Interior monologue is the expression of a character’s thoughts, feelings, and impressions in a narrative. It is much like the internal monologue that runs through all our heads pretty much every waking second of every day. (Though writers should only share the thoughts that are relevant to the story!)
Writing interior monologue can be difficult to do well. You may be tempted to use trigger words and phrases like “I wondered,” “he thought,” and “she felt like” to express your point of view character’s internal monologue. You may also be tempted to use quotation marks around the character’s thoughts or italicize the font to show that the words are being expressed inside the character’s head rather than with her physical voice. However, if you use these tactics regularly, you should probably stop!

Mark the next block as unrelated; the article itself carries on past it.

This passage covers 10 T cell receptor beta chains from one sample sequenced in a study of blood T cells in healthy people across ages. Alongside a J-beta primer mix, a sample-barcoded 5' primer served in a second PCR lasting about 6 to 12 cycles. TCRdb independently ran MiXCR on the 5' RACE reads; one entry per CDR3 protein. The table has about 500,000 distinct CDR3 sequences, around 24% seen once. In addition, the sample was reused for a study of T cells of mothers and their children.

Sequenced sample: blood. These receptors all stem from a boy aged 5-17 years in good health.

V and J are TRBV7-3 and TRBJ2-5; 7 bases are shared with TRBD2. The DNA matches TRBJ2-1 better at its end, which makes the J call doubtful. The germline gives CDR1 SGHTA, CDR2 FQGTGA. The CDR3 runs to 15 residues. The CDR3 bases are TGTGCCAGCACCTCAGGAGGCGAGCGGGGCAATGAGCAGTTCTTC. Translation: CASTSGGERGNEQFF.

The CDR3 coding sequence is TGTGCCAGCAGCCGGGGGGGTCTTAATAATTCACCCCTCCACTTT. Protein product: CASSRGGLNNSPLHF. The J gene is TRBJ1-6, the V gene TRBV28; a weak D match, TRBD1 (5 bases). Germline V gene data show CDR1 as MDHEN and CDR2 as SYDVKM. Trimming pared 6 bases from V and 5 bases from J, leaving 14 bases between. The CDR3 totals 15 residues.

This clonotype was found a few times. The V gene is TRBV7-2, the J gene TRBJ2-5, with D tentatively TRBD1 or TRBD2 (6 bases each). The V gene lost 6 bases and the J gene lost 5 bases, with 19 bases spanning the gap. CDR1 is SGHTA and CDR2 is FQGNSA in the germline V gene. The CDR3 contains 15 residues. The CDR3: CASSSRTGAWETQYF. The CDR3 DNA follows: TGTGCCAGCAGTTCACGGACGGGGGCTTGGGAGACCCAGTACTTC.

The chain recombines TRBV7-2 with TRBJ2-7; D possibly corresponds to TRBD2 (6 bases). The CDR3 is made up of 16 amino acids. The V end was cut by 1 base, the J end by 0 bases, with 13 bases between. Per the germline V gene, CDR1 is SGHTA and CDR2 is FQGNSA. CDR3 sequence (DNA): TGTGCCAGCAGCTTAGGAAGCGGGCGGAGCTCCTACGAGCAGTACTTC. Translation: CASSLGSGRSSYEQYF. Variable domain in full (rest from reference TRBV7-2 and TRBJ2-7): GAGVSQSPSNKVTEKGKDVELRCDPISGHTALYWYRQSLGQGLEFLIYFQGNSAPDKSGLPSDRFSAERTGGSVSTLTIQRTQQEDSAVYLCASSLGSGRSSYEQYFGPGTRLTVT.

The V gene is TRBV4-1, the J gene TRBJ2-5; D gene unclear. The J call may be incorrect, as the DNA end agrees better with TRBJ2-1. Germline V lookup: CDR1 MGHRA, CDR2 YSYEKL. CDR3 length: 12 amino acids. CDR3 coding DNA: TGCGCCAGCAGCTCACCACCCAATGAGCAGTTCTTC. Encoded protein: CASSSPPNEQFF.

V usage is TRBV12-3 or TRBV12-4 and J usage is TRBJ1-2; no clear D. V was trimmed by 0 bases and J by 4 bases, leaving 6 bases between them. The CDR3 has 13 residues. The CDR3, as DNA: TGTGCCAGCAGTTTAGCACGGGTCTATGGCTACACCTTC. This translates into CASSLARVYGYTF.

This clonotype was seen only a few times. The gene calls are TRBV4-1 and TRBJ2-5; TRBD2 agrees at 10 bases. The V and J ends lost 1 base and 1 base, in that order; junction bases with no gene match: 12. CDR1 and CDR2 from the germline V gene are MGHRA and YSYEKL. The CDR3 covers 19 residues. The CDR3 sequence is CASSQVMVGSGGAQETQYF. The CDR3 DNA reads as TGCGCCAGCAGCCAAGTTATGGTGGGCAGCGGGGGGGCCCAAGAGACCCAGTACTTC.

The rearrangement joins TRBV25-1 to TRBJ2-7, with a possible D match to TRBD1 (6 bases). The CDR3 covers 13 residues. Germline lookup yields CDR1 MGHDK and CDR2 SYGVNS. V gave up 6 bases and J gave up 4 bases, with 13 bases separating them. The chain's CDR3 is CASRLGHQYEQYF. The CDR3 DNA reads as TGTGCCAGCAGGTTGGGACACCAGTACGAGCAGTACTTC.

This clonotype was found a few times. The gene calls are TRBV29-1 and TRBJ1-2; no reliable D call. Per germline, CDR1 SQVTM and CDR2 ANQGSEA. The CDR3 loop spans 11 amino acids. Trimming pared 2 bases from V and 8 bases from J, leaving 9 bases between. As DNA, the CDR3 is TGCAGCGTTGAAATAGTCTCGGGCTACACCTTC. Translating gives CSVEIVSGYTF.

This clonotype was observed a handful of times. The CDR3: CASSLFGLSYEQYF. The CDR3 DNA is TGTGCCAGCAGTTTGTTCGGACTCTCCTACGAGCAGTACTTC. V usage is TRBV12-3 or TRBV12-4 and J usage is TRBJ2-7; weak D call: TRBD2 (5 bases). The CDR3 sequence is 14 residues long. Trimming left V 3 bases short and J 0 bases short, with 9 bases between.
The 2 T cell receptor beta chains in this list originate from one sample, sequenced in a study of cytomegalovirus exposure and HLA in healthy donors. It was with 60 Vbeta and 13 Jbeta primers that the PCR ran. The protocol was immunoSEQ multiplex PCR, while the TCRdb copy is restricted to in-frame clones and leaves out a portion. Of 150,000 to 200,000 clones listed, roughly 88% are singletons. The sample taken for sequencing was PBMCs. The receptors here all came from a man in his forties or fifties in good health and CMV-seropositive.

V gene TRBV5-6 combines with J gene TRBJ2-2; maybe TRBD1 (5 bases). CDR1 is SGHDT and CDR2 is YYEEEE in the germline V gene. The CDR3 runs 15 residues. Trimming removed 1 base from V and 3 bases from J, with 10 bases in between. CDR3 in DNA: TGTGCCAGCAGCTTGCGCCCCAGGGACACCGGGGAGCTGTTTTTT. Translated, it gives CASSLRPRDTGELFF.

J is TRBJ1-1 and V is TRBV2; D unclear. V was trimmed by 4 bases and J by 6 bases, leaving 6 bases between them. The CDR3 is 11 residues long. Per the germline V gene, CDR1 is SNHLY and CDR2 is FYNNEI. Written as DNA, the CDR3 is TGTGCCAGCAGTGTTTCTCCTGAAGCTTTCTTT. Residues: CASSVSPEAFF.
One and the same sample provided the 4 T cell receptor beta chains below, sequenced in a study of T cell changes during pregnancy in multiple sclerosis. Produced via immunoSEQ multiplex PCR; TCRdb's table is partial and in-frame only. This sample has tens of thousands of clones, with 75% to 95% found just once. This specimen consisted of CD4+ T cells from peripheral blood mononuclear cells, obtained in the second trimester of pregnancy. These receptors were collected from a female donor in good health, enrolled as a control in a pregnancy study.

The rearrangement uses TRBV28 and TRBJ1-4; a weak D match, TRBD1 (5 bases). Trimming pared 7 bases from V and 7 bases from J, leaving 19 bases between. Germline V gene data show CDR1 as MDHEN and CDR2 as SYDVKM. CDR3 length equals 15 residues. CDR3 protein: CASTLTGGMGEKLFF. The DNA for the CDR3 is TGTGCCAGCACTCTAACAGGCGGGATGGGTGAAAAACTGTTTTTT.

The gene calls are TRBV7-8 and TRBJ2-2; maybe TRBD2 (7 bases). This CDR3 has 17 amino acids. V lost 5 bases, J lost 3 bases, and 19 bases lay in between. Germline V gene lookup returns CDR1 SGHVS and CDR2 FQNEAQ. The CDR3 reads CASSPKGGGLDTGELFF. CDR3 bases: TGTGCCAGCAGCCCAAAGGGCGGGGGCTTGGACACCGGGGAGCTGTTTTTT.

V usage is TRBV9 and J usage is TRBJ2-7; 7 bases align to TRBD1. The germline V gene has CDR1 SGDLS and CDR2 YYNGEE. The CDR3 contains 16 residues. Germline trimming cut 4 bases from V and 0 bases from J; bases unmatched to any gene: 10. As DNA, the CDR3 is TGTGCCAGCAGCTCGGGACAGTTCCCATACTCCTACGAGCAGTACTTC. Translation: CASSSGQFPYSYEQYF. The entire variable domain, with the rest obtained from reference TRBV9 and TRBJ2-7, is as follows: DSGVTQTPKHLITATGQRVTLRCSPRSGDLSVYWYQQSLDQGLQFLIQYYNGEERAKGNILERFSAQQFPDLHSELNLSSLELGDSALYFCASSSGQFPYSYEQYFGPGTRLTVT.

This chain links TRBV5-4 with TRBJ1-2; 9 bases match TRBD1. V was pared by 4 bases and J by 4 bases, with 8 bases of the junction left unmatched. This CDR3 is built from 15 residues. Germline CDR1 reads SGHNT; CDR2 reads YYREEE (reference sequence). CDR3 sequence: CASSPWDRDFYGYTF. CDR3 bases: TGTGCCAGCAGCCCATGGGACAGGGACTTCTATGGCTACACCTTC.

First, these types of trigger words and phrases can sometimes – well, often – tip you off that you are telling rather than showing. When you use these, ask yourself if you can show what the character is feeling or thinking rather than telling. Not only that, but telling that the reader wondered something, especially when writing in first person or third person limited, is redundant. We already know that the thoughts belong to the narrator, who is also the protagonist. Sometimes you can fix this by simply deleting the “I wondered” phrase.
Quotation marks should only be used to indicate that a character is speaking aloud. Thus, they simply cannot be used to express interior monologue. Not only is this bad form, but it is also bad grammar.
Italicizing your font to highlight the POV character’s thoughts isn’t much better. Italics can be hard on the eyes, especially in large chunks of text, and should be avoided at all cost. Before you decide to italicize anything, always stop and ask yourself why you need it and if there is a better way to do it.